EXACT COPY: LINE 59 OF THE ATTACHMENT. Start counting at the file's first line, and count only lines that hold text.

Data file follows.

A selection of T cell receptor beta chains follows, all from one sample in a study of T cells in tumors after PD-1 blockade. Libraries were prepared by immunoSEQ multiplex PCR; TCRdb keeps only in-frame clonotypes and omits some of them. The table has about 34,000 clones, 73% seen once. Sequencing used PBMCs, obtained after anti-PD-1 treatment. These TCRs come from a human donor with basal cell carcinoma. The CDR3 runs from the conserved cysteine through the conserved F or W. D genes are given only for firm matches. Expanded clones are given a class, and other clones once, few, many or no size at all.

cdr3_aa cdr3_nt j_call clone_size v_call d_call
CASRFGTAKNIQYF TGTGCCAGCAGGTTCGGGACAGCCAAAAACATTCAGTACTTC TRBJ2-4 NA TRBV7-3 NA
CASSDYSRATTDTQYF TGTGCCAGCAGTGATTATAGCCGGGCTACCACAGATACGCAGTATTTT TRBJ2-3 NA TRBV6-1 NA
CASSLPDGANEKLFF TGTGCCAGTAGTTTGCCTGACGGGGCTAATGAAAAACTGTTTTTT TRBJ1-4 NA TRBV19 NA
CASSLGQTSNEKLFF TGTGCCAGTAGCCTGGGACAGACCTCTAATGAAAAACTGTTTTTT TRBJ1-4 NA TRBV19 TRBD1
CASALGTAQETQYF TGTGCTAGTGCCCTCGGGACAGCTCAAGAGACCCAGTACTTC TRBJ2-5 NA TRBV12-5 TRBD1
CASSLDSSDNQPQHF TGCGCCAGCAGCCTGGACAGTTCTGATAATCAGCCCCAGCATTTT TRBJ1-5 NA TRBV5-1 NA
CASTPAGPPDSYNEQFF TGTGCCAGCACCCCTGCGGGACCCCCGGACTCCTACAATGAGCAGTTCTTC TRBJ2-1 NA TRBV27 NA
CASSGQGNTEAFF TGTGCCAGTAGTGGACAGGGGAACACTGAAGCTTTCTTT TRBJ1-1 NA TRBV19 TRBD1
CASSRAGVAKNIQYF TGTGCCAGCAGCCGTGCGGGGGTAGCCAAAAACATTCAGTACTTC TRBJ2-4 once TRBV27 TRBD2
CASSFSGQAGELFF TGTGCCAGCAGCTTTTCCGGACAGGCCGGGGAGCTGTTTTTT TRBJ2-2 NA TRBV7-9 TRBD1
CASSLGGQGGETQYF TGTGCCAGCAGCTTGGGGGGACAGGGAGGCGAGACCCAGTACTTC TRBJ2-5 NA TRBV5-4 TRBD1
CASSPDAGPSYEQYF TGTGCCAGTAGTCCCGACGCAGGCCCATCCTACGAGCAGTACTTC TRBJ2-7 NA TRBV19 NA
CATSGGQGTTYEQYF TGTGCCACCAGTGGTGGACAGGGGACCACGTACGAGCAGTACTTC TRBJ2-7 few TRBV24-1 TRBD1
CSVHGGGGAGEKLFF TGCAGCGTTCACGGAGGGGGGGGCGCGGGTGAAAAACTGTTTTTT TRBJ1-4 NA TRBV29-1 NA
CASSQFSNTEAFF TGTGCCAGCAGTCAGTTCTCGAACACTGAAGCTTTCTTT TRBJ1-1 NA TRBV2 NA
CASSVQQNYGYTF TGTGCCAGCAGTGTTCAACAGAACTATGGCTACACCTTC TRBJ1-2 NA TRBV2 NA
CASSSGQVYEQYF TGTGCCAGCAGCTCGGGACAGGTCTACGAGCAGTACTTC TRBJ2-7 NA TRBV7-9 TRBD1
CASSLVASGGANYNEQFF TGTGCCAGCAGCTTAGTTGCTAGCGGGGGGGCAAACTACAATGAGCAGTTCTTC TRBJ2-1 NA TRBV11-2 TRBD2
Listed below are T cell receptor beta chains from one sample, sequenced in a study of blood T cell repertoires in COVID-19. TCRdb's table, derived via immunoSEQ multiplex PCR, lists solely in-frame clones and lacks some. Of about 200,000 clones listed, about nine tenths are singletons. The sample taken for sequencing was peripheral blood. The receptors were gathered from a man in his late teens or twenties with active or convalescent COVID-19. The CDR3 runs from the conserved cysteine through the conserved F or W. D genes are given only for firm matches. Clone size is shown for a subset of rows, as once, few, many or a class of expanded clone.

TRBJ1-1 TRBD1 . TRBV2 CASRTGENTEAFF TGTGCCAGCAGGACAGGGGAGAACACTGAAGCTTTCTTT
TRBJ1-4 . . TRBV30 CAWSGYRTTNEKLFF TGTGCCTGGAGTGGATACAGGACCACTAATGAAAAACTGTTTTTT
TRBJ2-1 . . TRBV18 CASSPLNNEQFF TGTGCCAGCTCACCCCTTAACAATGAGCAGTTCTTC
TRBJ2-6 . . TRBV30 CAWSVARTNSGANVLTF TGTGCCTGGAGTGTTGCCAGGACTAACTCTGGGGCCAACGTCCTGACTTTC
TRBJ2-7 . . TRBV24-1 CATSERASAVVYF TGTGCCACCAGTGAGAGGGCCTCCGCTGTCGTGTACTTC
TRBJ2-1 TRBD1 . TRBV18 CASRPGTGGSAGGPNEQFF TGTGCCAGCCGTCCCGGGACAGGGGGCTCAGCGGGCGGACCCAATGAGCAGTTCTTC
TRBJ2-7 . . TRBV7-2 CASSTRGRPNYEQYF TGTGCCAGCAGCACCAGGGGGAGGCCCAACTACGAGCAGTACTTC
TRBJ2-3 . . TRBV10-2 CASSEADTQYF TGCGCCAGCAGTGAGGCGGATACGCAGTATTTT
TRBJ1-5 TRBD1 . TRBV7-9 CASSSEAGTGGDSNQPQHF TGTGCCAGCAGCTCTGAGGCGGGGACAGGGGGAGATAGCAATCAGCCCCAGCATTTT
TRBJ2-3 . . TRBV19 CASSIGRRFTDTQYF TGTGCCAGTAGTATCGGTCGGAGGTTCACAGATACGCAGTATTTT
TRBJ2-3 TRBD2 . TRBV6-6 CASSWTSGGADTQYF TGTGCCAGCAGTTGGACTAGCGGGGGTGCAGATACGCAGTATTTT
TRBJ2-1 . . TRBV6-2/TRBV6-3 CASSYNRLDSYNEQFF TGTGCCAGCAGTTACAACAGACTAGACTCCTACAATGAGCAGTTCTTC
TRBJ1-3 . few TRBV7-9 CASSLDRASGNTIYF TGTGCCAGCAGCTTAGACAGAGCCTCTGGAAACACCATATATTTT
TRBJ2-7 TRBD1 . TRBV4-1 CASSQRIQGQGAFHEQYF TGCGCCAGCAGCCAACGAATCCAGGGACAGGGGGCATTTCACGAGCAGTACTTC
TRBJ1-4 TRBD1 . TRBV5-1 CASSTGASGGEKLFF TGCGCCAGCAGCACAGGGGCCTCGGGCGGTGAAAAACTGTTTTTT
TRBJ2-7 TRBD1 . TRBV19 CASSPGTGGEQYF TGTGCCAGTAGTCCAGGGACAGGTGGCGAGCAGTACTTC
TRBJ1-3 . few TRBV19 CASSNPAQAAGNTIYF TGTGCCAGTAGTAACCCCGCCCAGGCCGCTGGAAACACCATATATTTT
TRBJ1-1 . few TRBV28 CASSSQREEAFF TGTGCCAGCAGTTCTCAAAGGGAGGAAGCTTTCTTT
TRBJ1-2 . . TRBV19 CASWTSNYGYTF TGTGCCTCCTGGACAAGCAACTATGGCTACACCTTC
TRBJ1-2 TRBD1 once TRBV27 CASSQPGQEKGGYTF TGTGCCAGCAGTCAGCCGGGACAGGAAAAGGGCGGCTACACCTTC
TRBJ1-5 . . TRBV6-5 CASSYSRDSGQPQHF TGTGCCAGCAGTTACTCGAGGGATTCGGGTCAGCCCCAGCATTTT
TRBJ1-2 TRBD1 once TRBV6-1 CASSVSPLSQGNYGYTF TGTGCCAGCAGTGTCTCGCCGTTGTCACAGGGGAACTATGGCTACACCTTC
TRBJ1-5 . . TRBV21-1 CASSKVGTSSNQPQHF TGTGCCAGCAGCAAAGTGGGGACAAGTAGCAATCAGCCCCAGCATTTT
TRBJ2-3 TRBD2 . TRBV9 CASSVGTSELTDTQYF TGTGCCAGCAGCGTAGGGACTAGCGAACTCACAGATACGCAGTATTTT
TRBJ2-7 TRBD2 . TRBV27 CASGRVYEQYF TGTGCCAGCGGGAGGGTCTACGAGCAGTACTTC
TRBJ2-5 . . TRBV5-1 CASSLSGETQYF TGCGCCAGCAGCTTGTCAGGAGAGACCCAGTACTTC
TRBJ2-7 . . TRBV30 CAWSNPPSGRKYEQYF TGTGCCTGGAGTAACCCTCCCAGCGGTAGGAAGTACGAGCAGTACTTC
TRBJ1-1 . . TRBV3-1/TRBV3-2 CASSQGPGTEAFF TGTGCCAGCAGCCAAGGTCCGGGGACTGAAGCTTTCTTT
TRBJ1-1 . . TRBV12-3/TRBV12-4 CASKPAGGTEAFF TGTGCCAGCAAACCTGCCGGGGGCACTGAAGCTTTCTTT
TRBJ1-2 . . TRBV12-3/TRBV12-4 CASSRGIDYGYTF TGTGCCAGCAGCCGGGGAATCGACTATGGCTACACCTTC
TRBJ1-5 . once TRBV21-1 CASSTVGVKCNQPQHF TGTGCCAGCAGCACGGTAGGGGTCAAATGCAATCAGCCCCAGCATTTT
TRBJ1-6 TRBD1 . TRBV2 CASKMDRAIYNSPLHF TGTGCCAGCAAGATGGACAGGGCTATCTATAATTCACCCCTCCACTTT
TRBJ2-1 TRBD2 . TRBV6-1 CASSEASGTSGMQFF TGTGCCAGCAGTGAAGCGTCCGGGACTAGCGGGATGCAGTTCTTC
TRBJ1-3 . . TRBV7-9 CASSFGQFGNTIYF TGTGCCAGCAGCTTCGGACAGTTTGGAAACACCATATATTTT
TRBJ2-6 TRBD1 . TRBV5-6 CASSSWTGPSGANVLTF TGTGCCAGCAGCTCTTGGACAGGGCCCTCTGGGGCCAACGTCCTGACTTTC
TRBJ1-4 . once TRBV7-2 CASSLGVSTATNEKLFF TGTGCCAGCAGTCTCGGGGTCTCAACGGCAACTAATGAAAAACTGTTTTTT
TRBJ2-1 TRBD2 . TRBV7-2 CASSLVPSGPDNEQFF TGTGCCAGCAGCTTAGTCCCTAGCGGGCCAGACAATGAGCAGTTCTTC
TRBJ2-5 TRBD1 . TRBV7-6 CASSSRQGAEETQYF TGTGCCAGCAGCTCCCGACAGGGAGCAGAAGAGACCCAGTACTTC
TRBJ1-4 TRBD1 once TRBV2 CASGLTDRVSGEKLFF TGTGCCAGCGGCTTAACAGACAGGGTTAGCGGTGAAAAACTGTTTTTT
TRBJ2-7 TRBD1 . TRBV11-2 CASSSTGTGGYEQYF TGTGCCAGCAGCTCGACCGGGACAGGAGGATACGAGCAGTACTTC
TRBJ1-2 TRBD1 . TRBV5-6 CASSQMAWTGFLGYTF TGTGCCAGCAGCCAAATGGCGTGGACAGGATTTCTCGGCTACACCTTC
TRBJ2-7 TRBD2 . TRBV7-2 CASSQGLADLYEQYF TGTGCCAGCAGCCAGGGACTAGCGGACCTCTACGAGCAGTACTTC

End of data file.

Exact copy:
TRBJ2-5 TRBD1 . TRBV7-6 CASSSRQGAEETQYF TGTGCCAGCAGCTCCCGACAGGGAGCAGAAGAGACCCAGTACTTC